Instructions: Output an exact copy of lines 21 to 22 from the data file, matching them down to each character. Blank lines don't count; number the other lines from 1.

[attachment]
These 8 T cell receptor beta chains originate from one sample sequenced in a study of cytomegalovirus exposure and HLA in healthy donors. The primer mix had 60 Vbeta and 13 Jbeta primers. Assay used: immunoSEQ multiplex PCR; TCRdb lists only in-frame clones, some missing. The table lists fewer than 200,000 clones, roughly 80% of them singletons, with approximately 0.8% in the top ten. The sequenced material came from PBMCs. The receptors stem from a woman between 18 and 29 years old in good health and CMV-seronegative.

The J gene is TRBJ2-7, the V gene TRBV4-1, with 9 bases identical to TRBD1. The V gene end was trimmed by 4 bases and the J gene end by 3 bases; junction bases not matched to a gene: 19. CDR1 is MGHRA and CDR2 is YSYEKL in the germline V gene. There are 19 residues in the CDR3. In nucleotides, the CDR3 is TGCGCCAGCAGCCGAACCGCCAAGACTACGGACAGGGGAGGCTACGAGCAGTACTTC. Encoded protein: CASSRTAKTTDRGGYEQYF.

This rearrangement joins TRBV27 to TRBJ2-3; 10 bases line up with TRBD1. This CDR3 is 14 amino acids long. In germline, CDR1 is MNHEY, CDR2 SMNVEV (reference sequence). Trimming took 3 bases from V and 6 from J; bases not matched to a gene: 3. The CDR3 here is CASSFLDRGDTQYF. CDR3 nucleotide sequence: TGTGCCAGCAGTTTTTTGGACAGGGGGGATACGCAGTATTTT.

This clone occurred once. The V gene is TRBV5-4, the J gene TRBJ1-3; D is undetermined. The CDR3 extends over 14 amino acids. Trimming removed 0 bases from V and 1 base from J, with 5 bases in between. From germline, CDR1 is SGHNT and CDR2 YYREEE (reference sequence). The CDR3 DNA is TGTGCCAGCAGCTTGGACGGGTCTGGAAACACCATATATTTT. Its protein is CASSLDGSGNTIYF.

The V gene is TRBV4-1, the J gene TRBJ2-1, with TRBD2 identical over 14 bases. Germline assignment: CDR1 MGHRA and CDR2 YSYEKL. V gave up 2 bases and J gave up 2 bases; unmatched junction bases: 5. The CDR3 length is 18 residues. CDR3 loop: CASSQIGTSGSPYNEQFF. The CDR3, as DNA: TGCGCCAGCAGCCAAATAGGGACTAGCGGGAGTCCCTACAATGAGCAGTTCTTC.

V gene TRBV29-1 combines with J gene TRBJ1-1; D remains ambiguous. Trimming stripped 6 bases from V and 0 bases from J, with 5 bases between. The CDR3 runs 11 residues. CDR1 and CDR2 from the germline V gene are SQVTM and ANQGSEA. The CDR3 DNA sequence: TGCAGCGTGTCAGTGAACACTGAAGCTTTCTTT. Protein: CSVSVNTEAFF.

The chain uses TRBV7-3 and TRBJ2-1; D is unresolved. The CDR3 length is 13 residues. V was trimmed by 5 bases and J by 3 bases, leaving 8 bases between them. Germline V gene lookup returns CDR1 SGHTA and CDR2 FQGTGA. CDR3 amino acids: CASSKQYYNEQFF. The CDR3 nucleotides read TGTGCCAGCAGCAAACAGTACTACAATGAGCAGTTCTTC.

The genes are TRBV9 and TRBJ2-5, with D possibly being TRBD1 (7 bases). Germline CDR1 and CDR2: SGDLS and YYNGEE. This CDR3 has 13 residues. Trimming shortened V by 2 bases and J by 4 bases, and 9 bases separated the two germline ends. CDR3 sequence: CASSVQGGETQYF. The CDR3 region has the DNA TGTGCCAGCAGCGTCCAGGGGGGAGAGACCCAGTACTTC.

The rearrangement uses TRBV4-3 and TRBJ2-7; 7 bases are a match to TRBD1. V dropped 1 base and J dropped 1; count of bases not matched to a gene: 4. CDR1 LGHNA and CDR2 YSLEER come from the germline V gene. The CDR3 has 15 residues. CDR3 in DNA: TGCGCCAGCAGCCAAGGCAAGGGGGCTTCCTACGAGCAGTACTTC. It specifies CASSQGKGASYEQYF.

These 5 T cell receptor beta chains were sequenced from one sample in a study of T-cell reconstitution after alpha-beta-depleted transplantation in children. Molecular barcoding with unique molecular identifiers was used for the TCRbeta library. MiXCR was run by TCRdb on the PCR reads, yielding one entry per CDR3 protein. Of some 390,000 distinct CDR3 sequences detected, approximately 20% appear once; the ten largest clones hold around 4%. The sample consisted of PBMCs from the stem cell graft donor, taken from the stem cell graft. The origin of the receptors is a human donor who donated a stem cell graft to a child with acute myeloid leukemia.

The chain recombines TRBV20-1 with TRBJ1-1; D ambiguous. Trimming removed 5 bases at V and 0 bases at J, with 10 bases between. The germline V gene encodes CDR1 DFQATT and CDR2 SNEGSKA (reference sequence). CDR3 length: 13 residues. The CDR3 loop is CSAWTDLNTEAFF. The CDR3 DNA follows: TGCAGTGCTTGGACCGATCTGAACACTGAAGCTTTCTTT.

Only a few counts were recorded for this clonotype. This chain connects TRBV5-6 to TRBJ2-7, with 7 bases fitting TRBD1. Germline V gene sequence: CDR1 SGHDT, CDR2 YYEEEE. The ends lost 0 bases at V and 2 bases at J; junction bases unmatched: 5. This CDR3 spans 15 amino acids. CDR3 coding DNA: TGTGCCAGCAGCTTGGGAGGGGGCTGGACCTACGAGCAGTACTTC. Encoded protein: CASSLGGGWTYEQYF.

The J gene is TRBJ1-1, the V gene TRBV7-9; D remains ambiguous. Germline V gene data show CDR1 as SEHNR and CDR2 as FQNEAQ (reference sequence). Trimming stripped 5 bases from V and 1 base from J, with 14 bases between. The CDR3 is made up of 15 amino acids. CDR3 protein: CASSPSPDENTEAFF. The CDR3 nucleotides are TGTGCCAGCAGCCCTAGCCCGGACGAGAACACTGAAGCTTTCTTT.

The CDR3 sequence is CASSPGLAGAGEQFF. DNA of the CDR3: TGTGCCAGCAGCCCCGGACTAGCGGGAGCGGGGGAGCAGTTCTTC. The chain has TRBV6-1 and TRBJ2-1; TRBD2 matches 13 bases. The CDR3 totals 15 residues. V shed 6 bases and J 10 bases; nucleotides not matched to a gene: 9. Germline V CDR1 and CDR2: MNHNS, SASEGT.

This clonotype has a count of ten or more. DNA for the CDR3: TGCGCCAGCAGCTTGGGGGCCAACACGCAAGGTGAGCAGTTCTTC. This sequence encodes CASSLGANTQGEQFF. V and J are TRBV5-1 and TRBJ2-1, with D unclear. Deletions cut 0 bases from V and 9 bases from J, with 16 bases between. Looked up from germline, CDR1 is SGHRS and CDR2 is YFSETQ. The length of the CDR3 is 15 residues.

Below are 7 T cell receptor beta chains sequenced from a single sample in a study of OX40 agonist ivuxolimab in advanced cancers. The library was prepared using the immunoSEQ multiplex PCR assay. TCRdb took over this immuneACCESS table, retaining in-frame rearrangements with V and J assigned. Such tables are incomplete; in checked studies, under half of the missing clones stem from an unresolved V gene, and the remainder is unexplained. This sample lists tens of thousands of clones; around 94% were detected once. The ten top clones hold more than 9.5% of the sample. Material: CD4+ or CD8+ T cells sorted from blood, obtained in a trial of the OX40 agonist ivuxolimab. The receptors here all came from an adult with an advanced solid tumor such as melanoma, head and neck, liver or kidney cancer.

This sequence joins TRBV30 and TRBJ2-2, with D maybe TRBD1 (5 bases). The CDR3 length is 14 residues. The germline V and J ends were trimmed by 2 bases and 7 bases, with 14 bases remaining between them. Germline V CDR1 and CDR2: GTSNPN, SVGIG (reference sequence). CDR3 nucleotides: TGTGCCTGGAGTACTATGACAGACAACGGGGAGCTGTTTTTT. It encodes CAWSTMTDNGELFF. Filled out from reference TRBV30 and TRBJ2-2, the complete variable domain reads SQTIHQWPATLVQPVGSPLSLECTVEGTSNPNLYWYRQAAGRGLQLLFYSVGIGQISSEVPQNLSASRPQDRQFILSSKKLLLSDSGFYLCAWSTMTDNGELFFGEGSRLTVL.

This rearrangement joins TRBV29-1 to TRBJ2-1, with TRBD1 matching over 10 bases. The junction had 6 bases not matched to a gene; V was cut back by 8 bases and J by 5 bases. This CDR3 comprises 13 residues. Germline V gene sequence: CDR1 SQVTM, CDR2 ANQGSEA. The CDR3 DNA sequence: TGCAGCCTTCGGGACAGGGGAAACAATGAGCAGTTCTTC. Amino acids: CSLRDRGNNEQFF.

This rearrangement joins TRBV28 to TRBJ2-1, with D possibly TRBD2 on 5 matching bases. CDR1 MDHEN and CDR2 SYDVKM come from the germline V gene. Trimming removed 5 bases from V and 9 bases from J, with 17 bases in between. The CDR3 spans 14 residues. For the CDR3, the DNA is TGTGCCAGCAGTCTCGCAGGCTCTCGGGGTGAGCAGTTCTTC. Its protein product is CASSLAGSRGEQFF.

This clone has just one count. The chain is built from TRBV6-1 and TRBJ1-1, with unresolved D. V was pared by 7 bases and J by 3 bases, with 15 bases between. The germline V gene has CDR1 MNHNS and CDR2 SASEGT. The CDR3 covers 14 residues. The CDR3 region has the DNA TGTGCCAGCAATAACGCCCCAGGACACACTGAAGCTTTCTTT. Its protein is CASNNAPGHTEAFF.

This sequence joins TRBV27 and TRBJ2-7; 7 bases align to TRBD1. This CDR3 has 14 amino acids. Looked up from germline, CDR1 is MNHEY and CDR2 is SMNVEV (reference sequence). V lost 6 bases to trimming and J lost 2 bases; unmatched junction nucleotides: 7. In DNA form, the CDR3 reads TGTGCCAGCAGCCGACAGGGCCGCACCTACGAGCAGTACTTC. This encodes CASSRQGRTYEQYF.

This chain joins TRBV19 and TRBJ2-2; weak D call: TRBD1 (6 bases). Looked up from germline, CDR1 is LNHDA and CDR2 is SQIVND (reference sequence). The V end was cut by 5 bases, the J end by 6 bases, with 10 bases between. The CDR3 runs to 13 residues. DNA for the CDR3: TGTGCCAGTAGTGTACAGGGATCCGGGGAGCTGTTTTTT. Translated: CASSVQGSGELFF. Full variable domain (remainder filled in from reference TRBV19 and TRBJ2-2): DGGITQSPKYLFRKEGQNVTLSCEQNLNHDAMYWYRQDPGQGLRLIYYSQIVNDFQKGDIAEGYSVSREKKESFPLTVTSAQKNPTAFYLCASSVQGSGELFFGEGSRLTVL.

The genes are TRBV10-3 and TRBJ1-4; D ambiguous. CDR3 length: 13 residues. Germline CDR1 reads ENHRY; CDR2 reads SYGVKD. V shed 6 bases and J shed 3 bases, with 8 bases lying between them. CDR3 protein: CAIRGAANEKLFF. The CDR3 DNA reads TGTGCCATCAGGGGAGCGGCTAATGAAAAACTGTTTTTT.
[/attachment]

This sequence joins TRBV27 and TRBJ2-7; 7 bases align to TRBD1. This CDR3 has 14 amino acids. Looked up from germline, CDR1 is MNHEY and CDR2 is SMNVEV (reference sequence). V lost 6 bases to trimming and J lost 2 bases; unmatched junction nucleotides: 7. In DNA form, the CDR3 reads TGTGCCAGCAGCCGACAGGGCCGCACCTACGAGCAGTACTTC. This encodes CASSRQGRTYEQYF.

This chain joins TRBV19 and TRBJ2-2; weak D call: TRBD1 (6 bases). Looked up from germline, CDR1 is LNHDA and CDR2 is SQIVND (reference sequence). The V end was cut by 5 bases, the J end by 6 bases, with 10 bases between. The CDR3 runs to 13 residues. DNA for the CDR3: TGTGCCAGTAGTGTACAGGGATCCGGGGAGCTGTTTTTT. Translated: CASSVQGSGELFF. Full variable domain (remainder filled in from reference TRBV19 and TRBJ2-2): DGGITQSPKYLFRKEGQNVTLSCEQNLNHDAMYWYRQDPGQGLRLIYYSQIVNDFQKGDIAEGYSVSREKKESFPLTVTSAQKNPTAFYLCASSVQGSGELFFGEGSRLTVL.